What Motivates People to Buy?
Other groups of people who made lots of money during the California Gold Rush were entrepreneurs who provided something the miners needed, wanted and just HAD to have. In some cases, it was just a piece of pie. That’s right. It has been documented that one enterprising entrepreneur sold slices of pie for $10 a piece. By the standards of the 1850’s, this was outright greed. Even factoring in the cost of supplies, labor, and shipping the cost of a pie with a “fair” profit couldn’t have been more than $2 in 1848. If you adjusted for inflation that would be like paying $300 for a slice of pie today.
So, why was someone able to charge $10 for the same slice of pie that cost 50 cents in Boston or in St Louis. The miner paid $10 for the pie because he had to have it. Do you think that things have changed much since 1850? The truth is…they haven’t. People still make buying decisions for exactly the same reasons today that they did over 100 years ago. Read that again… People make buying decisions for the same reasons they did over 100 years ago.
The first iPhone rolled out and was sold for over $600. Do you think you could have bought a cell phone with virtually the same features for a lot less than $600? Of course, you could. In fact, you could have bought a cell phone that had more features than the iPhone. But, if you were one of the people who bought an iPhone you bought it because you had to have it. You bought it for exactly the same reason that the miner bought that pie for $10.
Gold Nugget Tip: People as a group are predictable. The psychology of marketing has been pretty thoroughly mapped and what behavioral psychology tells us is that people make the buying decision for emotional reasons almost every time.
The two main reasons people buy something is because of lust (or desire) and because of fear. The lust for something is one reason people bought the pie or the iPhone. This is called by behavioral science the “desire for gain”. By purchasing the iPhone you are gaining the latest cool fashion in cell phones and you gain the prestige of being an innovator. Innovators like being first to get something.
Another way to think of lust is greed. Unfortunately, that’s why get rich quick (GRQ) schemes are so successful. It’s a direct appeal to an emotion (lust or greed) that is hard for people to resist. The same emotion that drove thousands of people to participate in the gold rush is the same emotion that drives people to participate in the GRQ folly.
Gold Nugget Tip: The Get Rich Quick mentality was what drove thousands of people to the Gold Rush of 1848. And it is the reason that so many of them failed. When you have a GRQ mentality you want things to be easy, fast and done for you. Most people give up when they discover that riches don’t happen without work and perseverance.
Behavioral science tells us that “fear of loss” is another really huge factor that motivates people to buy things. Fear that someone else would eat the pie they desired drove the gold miner to buy the pie for more than he would have under normal circumstances. For a perfect example of this look at E-bay. Have you ever been in a bidding war on E-bay? You get caught up in the desire to own that item at any cost. You become afraid that someone will outbid you. The next thing you know you are the proud owner of an overpriced collector’s item.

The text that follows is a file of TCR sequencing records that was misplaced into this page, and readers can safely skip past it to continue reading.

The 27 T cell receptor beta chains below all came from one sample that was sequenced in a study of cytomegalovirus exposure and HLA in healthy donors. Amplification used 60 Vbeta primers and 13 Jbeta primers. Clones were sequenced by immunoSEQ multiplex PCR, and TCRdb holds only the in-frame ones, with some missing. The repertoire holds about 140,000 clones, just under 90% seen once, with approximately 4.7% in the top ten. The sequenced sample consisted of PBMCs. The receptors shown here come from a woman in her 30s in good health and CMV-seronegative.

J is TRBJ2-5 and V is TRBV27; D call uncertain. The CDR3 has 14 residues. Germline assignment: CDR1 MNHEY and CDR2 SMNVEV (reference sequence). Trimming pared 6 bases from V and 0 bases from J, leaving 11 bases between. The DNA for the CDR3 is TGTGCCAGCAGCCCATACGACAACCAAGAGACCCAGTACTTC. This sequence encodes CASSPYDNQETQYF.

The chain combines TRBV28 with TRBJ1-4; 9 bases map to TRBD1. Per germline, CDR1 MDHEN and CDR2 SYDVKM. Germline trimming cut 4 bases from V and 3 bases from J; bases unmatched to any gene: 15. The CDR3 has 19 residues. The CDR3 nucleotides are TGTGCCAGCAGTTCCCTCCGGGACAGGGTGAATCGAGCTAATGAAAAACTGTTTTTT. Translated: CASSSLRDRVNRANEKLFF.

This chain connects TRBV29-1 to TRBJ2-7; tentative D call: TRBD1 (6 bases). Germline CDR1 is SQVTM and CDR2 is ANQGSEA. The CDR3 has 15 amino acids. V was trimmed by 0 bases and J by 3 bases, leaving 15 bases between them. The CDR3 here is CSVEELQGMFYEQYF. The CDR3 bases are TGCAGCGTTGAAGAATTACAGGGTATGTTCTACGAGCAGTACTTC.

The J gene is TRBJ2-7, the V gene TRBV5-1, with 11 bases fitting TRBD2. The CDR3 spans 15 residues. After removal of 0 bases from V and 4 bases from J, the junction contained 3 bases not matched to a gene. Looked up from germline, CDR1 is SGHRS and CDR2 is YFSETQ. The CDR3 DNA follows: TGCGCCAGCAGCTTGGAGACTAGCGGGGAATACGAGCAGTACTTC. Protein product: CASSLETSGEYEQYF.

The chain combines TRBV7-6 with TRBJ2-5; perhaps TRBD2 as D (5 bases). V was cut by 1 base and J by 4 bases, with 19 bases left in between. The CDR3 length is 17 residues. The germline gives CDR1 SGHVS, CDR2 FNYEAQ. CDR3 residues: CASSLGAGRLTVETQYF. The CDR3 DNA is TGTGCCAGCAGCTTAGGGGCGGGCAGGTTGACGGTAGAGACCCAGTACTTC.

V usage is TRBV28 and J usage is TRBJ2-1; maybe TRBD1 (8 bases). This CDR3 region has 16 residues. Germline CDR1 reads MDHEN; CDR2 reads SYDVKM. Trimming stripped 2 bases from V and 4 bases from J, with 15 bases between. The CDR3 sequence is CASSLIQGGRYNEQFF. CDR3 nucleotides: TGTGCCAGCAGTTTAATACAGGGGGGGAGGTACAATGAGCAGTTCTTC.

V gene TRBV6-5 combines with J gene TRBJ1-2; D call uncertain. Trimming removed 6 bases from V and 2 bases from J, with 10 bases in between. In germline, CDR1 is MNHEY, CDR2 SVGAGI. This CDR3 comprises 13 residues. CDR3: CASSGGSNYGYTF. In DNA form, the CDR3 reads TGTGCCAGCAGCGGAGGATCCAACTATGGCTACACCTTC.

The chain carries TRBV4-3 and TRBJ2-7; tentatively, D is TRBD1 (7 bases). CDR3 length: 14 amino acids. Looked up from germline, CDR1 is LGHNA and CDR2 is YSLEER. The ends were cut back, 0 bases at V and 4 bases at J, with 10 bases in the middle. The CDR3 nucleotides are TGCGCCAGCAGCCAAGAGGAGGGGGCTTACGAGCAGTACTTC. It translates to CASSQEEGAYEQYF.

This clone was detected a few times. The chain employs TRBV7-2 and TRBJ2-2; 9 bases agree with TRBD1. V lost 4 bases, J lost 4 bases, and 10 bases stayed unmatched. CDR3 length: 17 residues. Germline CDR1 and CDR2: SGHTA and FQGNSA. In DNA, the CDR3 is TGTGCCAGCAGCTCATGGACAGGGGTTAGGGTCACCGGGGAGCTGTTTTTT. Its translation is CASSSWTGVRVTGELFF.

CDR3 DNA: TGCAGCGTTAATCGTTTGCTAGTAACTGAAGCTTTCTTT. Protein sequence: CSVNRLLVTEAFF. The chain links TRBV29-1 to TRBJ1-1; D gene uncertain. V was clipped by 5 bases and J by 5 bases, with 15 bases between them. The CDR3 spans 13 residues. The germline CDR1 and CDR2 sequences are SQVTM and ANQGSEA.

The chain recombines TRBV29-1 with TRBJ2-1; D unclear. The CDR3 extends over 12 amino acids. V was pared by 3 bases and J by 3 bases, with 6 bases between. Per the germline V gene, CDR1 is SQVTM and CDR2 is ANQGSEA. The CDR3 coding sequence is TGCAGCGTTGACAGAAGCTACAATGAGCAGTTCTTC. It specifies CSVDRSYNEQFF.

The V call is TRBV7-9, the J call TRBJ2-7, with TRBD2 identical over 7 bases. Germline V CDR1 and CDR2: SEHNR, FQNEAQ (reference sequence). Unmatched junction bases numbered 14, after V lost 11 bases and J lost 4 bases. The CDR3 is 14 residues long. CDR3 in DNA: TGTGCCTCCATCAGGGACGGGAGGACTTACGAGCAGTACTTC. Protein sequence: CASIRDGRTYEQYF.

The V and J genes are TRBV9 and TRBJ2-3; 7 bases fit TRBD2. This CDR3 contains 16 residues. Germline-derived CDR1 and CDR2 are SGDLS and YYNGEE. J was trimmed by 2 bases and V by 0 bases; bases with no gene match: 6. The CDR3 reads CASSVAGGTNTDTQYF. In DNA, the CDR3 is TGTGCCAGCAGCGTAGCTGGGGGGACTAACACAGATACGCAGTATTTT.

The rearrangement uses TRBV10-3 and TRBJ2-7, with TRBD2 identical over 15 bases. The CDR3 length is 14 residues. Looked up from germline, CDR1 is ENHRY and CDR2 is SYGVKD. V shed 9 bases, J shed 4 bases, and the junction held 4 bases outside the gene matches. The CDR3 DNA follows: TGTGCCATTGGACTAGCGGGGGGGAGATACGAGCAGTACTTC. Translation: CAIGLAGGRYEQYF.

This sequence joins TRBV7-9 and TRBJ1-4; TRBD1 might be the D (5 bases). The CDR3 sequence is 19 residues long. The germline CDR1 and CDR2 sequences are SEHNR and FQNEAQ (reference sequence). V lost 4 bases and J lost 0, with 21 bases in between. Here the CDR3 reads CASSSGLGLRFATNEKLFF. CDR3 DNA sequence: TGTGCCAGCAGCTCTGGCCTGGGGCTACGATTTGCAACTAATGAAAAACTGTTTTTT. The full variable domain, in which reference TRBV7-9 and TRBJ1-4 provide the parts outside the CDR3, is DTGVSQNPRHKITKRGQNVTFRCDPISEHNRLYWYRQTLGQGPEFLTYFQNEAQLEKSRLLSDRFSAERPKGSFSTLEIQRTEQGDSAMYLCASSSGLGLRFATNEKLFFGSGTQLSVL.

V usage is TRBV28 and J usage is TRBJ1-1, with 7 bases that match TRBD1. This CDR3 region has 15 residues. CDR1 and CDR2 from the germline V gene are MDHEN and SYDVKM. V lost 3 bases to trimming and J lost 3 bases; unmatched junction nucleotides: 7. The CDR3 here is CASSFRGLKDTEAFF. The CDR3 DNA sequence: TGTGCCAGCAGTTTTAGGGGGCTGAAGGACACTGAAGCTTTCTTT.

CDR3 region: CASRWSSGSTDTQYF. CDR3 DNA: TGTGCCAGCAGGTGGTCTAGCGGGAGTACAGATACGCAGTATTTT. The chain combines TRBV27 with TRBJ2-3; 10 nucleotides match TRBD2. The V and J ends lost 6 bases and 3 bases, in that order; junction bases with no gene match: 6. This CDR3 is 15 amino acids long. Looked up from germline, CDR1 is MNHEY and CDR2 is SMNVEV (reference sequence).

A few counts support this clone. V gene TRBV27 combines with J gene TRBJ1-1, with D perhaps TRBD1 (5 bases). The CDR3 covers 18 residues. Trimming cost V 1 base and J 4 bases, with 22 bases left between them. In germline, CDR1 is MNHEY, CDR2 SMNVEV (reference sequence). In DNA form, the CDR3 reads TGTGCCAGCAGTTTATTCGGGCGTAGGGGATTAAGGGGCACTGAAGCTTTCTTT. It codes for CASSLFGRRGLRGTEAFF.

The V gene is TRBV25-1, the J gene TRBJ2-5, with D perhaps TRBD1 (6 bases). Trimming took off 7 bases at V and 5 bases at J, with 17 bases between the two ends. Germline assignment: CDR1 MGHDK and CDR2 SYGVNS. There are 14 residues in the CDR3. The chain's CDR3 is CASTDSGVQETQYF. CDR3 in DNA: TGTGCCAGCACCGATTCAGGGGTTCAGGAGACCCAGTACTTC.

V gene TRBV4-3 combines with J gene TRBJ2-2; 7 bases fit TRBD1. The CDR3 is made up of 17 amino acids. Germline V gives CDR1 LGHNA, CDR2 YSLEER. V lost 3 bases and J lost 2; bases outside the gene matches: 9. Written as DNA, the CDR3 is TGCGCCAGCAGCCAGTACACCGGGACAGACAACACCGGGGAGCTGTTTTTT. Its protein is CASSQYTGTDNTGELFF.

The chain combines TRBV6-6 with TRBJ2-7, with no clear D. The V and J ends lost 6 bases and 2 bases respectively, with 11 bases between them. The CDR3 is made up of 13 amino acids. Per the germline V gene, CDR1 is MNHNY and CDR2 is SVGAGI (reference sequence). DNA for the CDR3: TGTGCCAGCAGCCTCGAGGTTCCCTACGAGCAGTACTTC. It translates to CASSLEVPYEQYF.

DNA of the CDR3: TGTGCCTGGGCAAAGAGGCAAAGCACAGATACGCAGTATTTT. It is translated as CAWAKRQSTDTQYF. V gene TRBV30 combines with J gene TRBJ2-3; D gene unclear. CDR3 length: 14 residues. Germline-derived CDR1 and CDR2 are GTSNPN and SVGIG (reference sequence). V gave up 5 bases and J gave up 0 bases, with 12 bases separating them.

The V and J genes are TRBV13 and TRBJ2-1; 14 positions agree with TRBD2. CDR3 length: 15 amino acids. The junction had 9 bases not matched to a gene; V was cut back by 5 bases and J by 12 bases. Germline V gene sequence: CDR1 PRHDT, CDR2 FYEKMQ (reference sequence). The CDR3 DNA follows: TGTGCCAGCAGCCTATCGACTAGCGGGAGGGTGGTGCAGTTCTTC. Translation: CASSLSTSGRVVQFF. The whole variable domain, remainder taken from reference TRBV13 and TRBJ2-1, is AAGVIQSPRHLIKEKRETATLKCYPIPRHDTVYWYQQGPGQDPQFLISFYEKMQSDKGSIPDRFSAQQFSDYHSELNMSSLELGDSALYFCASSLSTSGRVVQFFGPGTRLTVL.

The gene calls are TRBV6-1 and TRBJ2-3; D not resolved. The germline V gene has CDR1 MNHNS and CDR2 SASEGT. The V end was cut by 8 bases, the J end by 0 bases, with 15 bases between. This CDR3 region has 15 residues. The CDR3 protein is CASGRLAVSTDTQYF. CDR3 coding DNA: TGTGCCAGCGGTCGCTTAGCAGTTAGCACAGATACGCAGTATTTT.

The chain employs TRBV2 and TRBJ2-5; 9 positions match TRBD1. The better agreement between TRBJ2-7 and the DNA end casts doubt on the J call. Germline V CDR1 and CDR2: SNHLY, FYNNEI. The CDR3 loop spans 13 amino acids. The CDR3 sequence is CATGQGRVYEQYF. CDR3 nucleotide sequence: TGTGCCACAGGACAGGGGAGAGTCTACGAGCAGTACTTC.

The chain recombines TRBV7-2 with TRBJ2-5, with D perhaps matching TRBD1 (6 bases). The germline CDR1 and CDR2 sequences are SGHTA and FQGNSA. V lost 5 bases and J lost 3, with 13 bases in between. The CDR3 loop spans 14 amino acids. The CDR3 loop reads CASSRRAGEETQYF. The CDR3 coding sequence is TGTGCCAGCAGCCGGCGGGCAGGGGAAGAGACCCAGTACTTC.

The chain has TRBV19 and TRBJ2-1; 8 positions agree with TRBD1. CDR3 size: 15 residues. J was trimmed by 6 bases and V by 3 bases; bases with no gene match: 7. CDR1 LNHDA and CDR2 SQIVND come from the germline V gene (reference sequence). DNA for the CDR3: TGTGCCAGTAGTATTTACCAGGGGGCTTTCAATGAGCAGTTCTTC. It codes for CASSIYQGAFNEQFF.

What does this have to do with Marketing? Simple! If you provide something that people desire, lust for and/or are afraid to do without you don’t have to sell them, persuade them or make them buy your product or service. All you have to do is prove to them that you have what they want and they will practically beg you to sell it to them. So stop selling and persuading and start delivering. Of course, your product has to have true value, be delivered promptly, and you must be sure to satisfy their desire.
Gold Nugget: Appeal to the “desire for gain” or the “fear of loss” to motivate a prospect. This doesn’t mean that you have to take advantage of people. It means that you have to provide them with something they can’t do without. One way marketers use the fear of loss is by offering a product or service at a very low price for a limited time. It’s something a prospective buyer needs or wants and the emotion of “fear of loss” can be triggered by offering them a special price that expires in a short time.
Remember the last time you landed on a sales page and were told that you only had 30 minutes to buy? And that this was the only time you would be offered that price? Even if it was something you were not sure you really wanted you probably felt a twinge of a desire to grab that offer before you lost it.
In conclusion, If you study the motivations that people have for buying and you give them what they want, must have, and cannot do without you never have to work at convincing them to buy it.